evalOn(vgg16Transfer, testIterator, iEpoch);

We are using a batch size of 16 and 3 epochs.The while loop will be executed three times since epoch=3. The second inner while loop will be executed 1,563 times (25,000 cats and dogs/16). One epoch is a full traversal through the data and one iteration is one forward and back propagation on the batch size (16 images, in our case). Our model learns with small steps of 16 images and each time becomes smarter and smarter.

Before, it was common to not train neural networks with batches but rather to feed all the data at once and have epochs with bigger values like 100,200. In modern deep learning, due to big data, this method is not used anymore because is really slow. If we feed the network all the data at once, we'll wait until the model iterates all of the data (million of images) before making any progress. With batches, the model learns and progresses faster with small steps. There is more to batch vs. no batch, but that is out of the scope of this post, so we will leave that for another post.

You can find the full code used for training on GitHub. The first time it runs, it has to download and unzip 600MB of data images to the resources folder, so the first run may take some time.

After training on85% of the training set (25,000) for three hours,) we were able to get the below results (code used for evaluating).

Dev set accuracy:

15% of Training Set Used as Dev Set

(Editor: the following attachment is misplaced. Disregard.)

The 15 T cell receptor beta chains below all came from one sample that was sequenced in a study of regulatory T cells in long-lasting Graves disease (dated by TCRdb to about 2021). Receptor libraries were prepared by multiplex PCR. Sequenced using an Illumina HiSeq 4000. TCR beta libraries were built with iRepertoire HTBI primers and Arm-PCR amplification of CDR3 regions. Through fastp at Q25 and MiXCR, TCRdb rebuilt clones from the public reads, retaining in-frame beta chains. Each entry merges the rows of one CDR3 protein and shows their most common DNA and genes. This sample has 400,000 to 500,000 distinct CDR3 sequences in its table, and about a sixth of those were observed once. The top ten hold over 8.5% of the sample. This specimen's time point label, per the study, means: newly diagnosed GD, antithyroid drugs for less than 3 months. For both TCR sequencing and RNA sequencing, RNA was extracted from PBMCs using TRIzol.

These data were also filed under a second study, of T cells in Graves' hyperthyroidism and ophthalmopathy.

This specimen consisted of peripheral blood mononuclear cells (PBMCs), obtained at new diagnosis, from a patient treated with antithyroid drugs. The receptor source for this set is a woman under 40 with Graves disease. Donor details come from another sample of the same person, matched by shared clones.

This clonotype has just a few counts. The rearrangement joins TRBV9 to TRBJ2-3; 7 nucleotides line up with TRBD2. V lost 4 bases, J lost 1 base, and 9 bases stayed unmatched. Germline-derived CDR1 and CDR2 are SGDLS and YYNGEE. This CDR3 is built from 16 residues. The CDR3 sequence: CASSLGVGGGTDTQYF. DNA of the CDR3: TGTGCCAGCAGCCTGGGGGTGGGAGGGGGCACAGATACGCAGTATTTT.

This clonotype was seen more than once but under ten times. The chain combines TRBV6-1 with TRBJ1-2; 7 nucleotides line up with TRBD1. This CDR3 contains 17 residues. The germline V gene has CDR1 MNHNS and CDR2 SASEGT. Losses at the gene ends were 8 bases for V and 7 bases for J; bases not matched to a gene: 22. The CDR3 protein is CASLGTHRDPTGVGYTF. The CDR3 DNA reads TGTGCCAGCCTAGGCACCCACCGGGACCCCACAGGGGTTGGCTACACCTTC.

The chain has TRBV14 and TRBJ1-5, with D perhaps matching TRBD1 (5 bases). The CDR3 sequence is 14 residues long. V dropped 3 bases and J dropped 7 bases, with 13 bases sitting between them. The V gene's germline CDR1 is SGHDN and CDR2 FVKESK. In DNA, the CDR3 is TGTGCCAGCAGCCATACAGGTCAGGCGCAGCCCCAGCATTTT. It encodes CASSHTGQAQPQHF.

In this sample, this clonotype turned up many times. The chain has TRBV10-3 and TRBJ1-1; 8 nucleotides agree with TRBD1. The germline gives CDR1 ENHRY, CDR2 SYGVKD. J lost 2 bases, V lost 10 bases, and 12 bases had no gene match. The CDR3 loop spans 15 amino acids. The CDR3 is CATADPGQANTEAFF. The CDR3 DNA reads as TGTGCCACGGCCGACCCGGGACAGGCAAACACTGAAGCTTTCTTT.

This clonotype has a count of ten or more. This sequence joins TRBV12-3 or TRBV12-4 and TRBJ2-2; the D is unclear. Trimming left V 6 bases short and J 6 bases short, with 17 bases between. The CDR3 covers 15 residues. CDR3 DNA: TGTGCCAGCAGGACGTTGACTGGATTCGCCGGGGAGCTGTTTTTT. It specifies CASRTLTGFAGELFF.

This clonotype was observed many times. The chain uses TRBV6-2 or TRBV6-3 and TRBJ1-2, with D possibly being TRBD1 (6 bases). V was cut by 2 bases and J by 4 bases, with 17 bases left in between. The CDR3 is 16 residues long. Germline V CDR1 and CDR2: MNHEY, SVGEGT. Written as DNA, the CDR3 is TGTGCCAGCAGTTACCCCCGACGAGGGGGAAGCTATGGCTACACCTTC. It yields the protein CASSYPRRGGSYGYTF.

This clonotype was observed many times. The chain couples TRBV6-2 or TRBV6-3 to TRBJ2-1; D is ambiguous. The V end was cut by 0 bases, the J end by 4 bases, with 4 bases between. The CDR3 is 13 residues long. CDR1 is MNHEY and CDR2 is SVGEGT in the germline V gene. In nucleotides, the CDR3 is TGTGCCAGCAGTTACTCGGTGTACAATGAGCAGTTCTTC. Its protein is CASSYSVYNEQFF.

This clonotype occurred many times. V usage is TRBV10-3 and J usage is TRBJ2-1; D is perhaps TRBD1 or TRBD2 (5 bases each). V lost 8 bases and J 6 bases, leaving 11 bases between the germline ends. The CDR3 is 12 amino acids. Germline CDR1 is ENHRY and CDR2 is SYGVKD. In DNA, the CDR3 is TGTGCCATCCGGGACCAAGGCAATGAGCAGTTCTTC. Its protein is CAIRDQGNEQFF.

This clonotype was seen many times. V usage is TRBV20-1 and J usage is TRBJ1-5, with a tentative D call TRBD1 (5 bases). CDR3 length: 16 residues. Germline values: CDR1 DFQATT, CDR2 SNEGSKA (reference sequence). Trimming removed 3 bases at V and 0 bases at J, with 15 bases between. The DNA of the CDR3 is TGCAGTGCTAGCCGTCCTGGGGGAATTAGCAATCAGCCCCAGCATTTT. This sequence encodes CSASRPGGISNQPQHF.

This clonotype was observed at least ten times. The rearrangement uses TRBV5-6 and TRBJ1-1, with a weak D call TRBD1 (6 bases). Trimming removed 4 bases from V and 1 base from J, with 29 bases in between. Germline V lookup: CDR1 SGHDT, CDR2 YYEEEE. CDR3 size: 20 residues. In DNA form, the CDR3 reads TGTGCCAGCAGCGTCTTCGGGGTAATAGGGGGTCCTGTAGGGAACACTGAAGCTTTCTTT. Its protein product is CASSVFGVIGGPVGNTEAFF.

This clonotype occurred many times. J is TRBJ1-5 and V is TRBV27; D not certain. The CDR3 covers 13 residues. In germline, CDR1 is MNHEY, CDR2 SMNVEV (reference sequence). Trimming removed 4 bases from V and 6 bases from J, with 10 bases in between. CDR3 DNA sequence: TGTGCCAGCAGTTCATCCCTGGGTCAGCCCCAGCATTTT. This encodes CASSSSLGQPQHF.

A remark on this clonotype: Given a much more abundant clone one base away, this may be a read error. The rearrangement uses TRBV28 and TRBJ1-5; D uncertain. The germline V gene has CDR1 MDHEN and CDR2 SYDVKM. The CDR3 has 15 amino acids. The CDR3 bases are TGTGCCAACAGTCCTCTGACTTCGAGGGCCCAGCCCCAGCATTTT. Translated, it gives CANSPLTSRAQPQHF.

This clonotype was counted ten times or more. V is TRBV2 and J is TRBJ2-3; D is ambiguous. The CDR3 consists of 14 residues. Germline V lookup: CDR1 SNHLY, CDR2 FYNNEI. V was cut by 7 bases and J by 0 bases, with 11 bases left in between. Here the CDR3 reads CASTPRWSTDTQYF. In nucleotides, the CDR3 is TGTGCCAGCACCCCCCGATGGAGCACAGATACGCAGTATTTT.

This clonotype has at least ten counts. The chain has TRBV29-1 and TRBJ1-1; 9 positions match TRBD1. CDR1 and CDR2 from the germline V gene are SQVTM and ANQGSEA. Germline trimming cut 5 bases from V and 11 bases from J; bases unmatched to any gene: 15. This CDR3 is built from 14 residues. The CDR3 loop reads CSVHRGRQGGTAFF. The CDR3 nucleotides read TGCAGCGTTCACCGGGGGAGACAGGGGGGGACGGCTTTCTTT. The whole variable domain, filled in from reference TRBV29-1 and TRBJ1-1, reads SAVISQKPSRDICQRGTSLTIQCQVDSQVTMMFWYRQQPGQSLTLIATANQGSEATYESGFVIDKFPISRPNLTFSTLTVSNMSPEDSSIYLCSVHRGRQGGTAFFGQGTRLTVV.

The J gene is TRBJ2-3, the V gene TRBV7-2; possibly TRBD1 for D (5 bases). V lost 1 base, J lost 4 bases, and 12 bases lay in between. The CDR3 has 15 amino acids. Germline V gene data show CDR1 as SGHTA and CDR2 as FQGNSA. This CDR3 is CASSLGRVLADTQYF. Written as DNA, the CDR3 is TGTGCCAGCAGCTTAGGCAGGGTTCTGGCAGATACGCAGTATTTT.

Examples labeled as cat classified by model as cat: 1833 times
Examples labeled as cat classified by model as dog: 42 times
Examples labeled as dog classified by model as cat: 31 times
Examples labeled as dog classified by model as dog: 1844 times

# of classes: 2
Accuracy: 0.9805
Precision: 0.9805
Recall: 0.9805
F1 Score: 0.9806

Test set accuracy:

1246 Cats and 1009 Dogs

Examples labeled as cat classified by model as cat: 934 times
Examples labeled as cat classified by model as dog: 12 times
Examples labeled as dog classified by model as cat: 46 times
Examples labeled as dog classified by model as dog: 900 times

# of classes: 2
Accuracy: 0.9693
Precision: 0.9700
Recall: 0.9693
F1 Score: 0.9688


The application can be downloaded and executed without any knowledge of Java, although Java does have to be installed on your computer. Feel to try it with your own cat or dog!

It is possible to run from the source by simply executing the RUN class, or, if you do not want to open it with IDE, just run mvn clean install exec:java.

Some final notes:

  • Please be aware that the first time you run the code, it will download 500MB weights from Dropbox, so it may take some time depending your network.
  • To speed up training time, the model was trained only on cats and dogs images and has not seen (trained) anything other than cats and dogs. To avoid predicting non-cat or dog images as cats or dogs, the threshold was increased to 0.95 — meaning that we classify as cat or dog only when the confidence of the model is very high, like 95%. In reality, the threshold will be much lower, like 50% (0.5), so if you are not satisfied with the prediction, try to lower the threshold.
  • The downloadable application has the threshold set to 95%.
  • Training is not provided with the GUI since it takes a lot of time and memory. Feel free to train and experiment on your own by modifying this class. Expect some time for the code to download 500MB of VG-166 ImageNet weights and training data of 600MB for the first time.

After running the application, you should be able to see below view:


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ai ,deep learning ,computer vision ,neural networks ,image recognition ,tutorial ,deeplearning4j ,java